چهارشنبه دهم می 1944

دوره: آن فرانک: خاطرات یک دختر جوان / درس 74

آن فرانک: خاطرات یک دختر جوان

86 درس

چهارشنبه دهم می 1944

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متن انگلیسی درس

WEDNESDAY, MAY 10, 1944

Dearest Kitty,

We were sitting in the attic yesterday afternoon working on our French when suddenly I heard the splatter of water behind me. I asked Peter what it might be. Without pausing to reply, he dashed up to the loft-the scene of the disaster-and shoved Mouschi, who was squatting beside her soggy litter box, back to the right place. This was followed by shouts and squeals, and then Mouschi, who by that time had finished peeing, took off downstairs. In search of something similar to her box, Mouschi had found herself a pile of wood shavings, right over a crack in the floor. The puddle immediately trickled down to the attic and, as luck would have it, landed in and next to the potato barrel. The cethng was dripping, and since the attic floor has also got its share of cracks, little yellow drops were leaking through the ceiling and onto the dining table, between a pile of stockings and books.

I was doubled up with laughter, it was such a funny sight. There was Mouschi crouched under a chair, Peter armed with water, powdered bleach and a cloth, and Mr. van Daan trying to calm everyone down. The room was soon set to rights, but it’s a well-known fact that cat puddles stink to high heaven. The potatoes proved that all too well, as did the wood shavings, which Father collected in a bucket and brought downstairs to burn.

Poor Mouschi! How were you to know it’s impossible to get peat for your box? Anne

A new sketch to make you laugh:

Peter’s hair had to be cut, and as usual his mother was to be the hairdresser. At seven twenty-five Peter vanished into his room, and reappeared at the stroke of seven-thirty, stripped down to his blue swimming trunks and a pair of tennis shoes.

“Are you coming?” he asked his mother.

“Yes, I’ll be up in a minute, but I can’t find the scissors!”

Peter helped her look, rummaging around in her cosmetics drawer. “Don’t make such a mess, Peter,” she grumbled.

I didn’t catch Peter’s reply, but it must have been insolent, because she cuffed him on the arm. He cuffed her back, she punched him with all her might, and Peter pulled his arm away with a look of mock horror on his face. “Come on, old girl!”

Mrs. van D. stayed put. Peter grabbed her by the wrists and pulled her all around the room. She laughed, cried, scolded and kicked, but nothing helped. Peter led his prisoner as far as the attic stairs, where he was obliged to let go of her. Mrs. van D. came back to the room and collapsed into a chair with a loud sigh.

“Die Enifu”hruna der Mutter,”. I joked. [* The Abduction of Mother, a possible reference to Mozart’s opera The Abduction from the Seraglio.]

“Yes, but he hurt me.”

I went to have a look and cooled her hot, red wrists with water. Peter, still by the stairs and growing impa- tient again, strode into the room with his belt in his hand, like a lion tamer. Mrs. van D. didn’t move, but stayed by her writing desk, looking for a handkerchief. “You’ve got to apologize first.” “All right, I hereby offer my apologies, but only because if I don’t, we’ll be here till midnight.”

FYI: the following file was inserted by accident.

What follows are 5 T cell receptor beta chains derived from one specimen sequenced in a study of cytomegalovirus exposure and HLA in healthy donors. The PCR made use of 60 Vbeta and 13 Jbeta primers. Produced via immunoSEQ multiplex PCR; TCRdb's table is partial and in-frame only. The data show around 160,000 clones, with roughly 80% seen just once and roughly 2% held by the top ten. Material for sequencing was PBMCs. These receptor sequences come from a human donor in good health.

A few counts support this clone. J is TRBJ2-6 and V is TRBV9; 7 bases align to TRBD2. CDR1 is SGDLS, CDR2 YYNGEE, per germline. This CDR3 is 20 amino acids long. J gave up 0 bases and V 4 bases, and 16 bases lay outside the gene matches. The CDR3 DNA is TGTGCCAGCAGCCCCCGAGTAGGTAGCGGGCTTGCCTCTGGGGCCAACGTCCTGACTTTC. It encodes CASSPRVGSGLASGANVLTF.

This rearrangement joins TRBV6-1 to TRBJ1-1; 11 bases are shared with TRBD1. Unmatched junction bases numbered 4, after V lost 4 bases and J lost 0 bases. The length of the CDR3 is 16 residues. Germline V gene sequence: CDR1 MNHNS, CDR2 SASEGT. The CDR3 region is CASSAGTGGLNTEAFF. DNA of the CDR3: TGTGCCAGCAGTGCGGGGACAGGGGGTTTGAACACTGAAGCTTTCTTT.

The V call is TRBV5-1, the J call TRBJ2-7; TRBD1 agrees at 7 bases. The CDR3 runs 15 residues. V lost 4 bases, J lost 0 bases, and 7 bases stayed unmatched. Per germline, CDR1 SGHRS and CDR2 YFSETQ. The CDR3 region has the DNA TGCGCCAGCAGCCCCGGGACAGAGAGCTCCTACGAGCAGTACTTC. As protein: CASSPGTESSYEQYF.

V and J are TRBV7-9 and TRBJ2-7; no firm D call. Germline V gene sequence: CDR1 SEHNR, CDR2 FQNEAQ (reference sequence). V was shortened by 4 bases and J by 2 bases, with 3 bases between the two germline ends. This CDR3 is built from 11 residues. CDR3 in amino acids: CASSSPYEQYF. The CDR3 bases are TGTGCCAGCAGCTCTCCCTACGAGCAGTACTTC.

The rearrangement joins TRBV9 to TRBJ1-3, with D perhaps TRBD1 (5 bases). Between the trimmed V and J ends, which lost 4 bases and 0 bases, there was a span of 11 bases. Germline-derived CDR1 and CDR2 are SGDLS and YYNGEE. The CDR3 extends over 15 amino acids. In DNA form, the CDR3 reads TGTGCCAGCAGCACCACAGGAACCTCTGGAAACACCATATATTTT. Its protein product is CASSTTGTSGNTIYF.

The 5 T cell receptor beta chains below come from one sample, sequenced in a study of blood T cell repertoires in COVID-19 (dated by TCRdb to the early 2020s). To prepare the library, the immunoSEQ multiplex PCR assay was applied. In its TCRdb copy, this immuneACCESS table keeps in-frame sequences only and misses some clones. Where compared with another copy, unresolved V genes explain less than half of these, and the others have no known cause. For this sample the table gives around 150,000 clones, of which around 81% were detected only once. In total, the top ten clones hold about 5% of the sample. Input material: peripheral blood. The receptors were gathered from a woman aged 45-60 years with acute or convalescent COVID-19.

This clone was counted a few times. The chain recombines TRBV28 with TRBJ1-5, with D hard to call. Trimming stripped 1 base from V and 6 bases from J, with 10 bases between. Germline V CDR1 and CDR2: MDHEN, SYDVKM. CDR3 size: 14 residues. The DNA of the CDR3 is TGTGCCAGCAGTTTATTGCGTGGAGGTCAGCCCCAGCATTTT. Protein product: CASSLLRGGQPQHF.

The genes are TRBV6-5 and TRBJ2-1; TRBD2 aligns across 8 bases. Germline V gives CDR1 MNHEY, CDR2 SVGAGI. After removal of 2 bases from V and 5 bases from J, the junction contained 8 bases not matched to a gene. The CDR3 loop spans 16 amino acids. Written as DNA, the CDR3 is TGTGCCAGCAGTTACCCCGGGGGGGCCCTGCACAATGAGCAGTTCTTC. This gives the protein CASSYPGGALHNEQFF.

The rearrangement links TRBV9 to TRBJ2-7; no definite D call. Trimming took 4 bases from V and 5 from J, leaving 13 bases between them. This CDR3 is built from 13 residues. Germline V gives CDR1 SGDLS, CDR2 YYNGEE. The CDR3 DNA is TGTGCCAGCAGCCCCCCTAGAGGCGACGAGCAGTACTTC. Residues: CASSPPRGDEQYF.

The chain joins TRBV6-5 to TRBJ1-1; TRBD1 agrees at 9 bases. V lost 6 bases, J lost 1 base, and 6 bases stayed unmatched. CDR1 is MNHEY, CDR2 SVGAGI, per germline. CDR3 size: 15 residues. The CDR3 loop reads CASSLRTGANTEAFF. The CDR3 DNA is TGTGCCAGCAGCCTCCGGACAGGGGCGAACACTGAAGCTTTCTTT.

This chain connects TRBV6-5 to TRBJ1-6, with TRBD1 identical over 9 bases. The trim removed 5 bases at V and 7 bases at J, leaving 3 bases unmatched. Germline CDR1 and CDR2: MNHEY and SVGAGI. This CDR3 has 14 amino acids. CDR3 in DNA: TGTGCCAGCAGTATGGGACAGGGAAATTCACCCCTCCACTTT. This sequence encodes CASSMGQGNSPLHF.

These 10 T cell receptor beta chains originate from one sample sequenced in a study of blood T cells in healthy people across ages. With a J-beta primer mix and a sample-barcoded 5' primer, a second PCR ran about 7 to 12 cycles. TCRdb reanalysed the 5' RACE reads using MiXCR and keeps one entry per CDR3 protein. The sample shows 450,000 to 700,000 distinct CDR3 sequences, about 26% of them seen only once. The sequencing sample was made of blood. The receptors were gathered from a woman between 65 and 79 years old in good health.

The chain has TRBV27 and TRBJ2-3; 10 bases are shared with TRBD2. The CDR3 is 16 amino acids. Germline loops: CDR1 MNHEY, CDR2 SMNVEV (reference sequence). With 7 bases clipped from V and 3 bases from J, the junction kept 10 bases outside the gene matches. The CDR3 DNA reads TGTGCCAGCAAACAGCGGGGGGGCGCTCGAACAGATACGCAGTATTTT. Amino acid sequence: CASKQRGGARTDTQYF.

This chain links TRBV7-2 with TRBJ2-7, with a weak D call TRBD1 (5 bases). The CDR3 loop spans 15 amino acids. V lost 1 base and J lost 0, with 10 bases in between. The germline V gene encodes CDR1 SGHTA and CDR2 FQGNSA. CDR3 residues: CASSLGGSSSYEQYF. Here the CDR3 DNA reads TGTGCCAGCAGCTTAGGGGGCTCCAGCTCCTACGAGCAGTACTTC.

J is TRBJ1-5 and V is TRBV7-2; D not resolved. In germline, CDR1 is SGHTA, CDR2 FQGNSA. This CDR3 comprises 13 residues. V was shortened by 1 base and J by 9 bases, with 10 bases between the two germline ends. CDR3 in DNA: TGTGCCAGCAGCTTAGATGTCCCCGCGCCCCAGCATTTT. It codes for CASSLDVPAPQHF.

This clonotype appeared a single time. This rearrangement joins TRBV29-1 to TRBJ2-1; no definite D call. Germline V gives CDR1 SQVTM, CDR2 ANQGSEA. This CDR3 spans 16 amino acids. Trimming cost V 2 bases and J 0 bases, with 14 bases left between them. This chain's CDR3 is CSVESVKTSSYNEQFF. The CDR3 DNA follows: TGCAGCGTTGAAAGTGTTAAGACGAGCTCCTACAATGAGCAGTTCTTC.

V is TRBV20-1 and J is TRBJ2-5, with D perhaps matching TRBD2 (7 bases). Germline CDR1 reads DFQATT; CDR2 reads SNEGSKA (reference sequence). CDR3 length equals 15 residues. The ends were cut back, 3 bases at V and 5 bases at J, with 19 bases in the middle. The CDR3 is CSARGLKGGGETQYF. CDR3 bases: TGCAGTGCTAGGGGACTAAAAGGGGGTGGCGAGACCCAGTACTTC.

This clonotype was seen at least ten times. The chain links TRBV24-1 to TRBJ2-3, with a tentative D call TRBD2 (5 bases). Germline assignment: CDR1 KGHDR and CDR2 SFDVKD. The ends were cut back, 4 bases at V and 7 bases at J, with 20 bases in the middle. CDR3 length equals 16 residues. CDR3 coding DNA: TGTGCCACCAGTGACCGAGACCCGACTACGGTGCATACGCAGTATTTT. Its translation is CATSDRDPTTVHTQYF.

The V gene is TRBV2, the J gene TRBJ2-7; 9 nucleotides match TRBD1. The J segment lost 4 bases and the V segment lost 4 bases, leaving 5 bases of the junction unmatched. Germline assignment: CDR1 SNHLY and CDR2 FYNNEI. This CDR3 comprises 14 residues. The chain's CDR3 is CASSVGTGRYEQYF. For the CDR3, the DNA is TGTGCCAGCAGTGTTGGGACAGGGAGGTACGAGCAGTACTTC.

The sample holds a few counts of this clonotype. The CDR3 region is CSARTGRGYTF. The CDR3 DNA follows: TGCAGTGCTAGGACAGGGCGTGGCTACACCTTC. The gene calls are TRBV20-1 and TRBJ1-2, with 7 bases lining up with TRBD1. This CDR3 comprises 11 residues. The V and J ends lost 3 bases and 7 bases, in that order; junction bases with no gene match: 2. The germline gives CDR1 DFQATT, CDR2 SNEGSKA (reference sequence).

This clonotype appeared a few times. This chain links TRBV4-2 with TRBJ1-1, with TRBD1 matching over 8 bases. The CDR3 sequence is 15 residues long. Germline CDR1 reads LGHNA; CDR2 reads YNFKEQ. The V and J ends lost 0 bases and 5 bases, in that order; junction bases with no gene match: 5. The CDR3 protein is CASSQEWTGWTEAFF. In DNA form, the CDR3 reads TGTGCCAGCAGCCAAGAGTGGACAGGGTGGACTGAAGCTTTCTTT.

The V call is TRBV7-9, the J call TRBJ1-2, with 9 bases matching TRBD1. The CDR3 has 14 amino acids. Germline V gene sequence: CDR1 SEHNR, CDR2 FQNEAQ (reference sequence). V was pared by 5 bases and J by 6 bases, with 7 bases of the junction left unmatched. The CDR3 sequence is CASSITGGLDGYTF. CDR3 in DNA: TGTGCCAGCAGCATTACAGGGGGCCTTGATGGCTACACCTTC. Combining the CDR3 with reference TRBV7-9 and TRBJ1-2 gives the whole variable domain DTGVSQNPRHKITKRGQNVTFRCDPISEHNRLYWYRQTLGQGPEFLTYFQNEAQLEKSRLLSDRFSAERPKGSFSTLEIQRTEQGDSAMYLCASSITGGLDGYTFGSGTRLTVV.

Mrs. van D. had to laugh in spite of herself. She got up and went toward the door, where she felt obliged to give us an explanation. (By us I mean Father, Mother and me; we were busy doing the dishes.) “He wasn’t like this at home,” she said. “I’d have belted him so hard he’d have gone flying down the stairs [!]. He’s never been so insolent. This isn’t the first time he’s deserved a good hiding. That’s what you get with a modern upbringing, modern children. I’d never have grabbed my mother like that. Did you treat your mother that way, Mr. Frank?” She was very upset, pacing back and forth, saying whatever came into her head, and she still hadn’t gone upstairs. Finally, at long last, she made her exit.

Less than five minutes later she stormed back down the stairs, with her cheeks all puffed out, and flung her apron on a chair. When I asked if she was through, she replied that she was going downstairs. She tore down the stairs like a tornado, probably straight into the arms of her Putti.

She didn’t come up again until eight, this time with her husband. Peter was dragged from the attic, given a merciless scolding and showered with abuse: ill-mannered brat, no-good bum, bad example, Anne this, Margot that, I couldn’t hear the rest.

Everything seems to have calmed down again today!

Yours, Anne M. Frank

P.S. Tuesday and Wednesday evening our beloved Queen addressed the country. She’s taking a vacation so she’ll be in good health for her return to the Netherlands.

She used words like “soon, when I’m back in Holland,” “a swift liberation,” “heroism” and “heavy burdens.”

This was followed by a speech by Prime Minister Gerbrandy. He has such a squeaky little child’s voice that Mother instinctively said, “Oooh.” A clergyman, who must have borrowed his voice from Mr. Edel, concluded by asking God to take care of the Jews, all those in concentration camps and prisons and everyone working in Germany.

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